Cement: The Secret to Fixing Fractures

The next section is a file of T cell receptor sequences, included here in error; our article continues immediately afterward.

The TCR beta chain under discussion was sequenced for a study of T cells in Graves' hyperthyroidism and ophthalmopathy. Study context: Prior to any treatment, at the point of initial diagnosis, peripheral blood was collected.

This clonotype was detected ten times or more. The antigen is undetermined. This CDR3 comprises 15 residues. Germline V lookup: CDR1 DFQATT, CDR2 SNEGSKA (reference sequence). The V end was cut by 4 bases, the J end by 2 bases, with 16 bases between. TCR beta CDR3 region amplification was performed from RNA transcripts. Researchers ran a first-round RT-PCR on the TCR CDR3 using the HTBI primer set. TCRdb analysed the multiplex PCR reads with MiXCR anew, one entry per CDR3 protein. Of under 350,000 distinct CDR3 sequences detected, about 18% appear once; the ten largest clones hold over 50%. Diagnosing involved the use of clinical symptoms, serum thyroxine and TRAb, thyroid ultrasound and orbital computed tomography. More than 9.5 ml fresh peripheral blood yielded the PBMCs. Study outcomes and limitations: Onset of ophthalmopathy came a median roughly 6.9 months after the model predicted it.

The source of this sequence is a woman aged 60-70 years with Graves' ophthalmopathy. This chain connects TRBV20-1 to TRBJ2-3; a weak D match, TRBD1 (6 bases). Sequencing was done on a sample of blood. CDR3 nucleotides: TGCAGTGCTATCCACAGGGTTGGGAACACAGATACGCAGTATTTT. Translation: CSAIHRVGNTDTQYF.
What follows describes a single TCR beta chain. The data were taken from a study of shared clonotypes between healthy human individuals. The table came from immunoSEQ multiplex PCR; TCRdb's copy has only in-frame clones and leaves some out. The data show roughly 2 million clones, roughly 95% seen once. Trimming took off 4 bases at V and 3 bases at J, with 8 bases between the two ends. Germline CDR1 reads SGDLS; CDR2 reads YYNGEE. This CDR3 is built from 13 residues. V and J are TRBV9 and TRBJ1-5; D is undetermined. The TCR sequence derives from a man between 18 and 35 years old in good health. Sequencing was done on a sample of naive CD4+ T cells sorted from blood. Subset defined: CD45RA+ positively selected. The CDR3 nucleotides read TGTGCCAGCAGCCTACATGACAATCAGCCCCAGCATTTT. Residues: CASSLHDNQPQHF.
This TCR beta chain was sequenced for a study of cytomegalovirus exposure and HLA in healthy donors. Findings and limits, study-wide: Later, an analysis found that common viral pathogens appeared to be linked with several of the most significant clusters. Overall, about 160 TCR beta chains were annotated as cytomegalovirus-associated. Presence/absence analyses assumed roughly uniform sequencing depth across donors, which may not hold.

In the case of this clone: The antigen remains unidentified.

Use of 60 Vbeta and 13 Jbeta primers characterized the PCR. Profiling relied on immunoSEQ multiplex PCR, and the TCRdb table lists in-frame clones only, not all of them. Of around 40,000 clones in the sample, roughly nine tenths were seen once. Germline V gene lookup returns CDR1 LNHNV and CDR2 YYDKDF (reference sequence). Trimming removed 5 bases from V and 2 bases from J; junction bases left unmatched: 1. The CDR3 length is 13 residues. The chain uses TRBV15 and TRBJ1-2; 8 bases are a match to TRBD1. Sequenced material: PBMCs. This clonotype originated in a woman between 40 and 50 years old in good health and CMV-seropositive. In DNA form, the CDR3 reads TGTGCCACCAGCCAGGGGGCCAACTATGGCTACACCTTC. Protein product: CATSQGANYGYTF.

More than 25-million Americans have osteoporosis. It's a condition that makes bones weak and puts patients at risk for dangerous and painful fractures. But now, a new procedure uses cement to heal broken bones in the pelvis. Doctor Michael DePalma works at the VCU Spine Center in Richmond, Virginia. He says pelvic fractures are common in people with osteoporosis. 14 percent of these patients will die within a year, and half won't ever be able to function the same. Doctor DePalma is using cement to fix pelvic fractures. In about a 30-minute procedure, he places two to three bone needles in the pelvis. Then, he injects synthetic cement directly into the fracture. The cement stabilizes the broken bone and reduces pain. In doctor DePalma's clinical trial, patients had a 50-percent reduction in their back pain just one hour after having the procedure and an 85-percent reduction after one year. Risks include bleeding, infection or having the bone cement escape. However, doctor DePalma said in his clinical trial, he never experienced any of these.

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